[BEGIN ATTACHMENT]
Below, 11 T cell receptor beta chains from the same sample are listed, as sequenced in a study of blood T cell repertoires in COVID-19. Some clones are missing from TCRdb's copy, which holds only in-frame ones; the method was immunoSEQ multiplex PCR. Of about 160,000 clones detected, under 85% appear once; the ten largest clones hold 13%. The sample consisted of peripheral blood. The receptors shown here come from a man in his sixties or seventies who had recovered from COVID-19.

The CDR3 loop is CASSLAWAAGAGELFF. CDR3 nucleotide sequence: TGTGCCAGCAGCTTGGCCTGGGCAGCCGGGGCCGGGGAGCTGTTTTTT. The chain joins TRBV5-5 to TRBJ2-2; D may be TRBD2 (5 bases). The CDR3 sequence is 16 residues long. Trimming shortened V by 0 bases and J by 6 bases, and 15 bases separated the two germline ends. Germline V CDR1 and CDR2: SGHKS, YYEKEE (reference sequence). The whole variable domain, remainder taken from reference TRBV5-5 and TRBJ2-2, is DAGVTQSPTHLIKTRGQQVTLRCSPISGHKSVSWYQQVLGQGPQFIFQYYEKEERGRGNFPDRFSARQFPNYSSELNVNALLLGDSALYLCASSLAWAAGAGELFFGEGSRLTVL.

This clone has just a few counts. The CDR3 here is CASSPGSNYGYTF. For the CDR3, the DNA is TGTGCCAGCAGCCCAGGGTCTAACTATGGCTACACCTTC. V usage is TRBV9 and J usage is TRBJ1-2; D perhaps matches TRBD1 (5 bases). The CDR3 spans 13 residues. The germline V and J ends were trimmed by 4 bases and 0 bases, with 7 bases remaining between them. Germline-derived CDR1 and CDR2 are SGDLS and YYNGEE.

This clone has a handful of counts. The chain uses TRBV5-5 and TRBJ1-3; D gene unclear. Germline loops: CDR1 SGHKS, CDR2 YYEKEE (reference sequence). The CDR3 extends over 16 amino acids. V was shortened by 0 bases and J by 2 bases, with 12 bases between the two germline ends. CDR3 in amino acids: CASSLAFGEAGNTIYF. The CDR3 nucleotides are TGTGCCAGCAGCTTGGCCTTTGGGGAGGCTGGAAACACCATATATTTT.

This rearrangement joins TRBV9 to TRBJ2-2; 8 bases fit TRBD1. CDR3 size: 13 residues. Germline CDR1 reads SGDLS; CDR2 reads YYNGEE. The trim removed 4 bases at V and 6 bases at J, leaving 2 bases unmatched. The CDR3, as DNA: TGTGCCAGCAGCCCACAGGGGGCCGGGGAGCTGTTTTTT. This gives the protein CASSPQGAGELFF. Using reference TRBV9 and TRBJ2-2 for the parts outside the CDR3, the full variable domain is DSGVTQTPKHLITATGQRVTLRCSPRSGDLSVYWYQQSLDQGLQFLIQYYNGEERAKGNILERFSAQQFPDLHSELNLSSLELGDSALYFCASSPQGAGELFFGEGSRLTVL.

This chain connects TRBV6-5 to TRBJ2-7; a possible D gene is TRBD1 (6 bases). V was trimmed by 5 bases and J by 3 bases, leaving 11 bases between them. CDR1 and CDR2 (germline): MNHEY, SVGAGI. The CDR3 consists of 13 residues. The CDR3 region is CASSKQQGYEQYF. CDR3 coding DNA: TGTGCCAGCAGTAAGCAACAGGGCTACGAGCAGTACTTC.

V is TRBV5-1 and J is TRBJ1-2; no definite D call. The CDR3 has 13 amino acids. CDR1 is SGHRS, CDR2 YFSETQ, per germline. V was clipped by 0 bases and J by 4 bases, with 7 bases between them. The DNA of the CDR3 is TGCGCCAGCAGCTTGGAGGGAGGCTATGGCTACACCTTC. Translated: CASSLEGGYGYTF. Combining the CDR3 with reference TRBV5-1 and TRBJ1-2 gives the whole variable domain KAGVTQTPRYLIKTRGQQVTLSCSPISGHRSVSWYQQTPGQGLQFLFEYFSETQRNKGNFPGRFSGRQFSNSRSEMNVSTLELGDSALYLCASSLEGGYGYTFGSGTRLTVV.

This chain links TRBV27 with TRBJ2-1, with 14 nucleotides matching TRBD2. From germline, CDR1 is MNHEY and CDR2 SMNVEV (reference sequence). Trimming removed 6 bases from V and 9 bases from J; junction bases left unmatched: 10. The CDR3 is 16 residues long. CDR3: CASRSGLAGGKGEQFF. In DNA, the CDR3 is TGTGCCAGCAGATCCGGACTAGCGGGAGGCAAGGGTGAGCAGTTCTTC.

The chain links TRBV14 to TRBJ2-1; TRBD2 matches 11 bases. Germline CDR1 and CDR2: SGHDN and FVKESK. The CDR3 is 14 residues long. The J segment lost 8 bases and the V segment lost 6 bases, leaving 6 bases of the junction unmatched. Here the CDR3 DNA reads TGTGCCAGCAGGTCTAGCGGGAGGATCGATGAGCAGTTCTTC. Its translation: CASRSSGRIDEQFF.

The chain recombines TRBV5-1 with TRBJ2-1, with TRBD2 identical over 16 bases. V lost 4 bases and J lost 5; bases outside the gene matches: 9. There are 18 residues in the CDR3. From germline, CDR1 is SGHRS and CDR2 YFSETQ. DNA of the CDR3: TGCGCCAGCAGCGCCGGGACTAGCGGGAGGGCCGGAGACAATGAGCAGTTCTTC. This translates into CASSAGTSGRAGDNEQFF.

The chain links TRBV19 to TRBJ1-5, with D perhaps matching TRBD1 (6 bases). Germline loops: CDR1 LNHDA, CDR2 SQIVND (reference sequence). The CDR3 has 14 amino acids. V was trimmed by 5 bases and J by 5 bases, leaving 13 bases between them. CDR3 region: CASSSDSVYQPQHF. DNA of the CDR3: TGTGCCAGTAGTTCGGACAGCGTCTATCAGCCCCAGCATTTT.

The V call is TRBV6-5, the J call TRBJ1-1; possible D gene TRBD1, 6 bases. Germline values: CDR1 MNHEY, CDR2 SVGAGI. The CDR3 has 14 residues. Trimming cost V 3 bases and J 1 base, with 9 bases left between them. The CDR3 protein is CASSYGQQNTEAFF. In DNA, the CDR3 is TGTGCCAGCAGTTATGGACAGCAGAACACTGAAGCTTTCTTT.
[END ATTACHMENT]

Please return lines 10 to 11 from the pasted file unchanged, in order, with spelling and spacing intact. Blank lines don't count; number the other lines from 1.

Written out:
The chain recombines TRBV5-1 with TRBJ2-1, with TRBD2 identical over 16 bases. V lost 4 bases and J lost 5; bases outside the gene matches: 9. There are 18 residues in the CDR3. From germline, CDR1 is SGHRS and CDR2 YFSETQ. DNA of the CDR3: TGCGCCAGCAGCGCCGGGACTAGCGGGAGGGCCGGAGACAATGAGCAGTTCTTC. This translates into CASSAGTSGRAGDNEQFF.

The chain links TRBV19 to TRBJ1-5, with D perhaps matching TRBD1 (6 bases). Germline loops: CDR1 LNHDA, CDR2 SQIVND (reference sequence). The CDR3 has 14 amino acids. V was trimmed by 5 bases and J by 5 bases, leaving 13 bases between them. CDR3 region: CASSSDSVYQPQHF. DNA of the CDR3: TGTGCCAGTAGTTCGGACAGCGTCTATCAGCCCCAGCATTTT.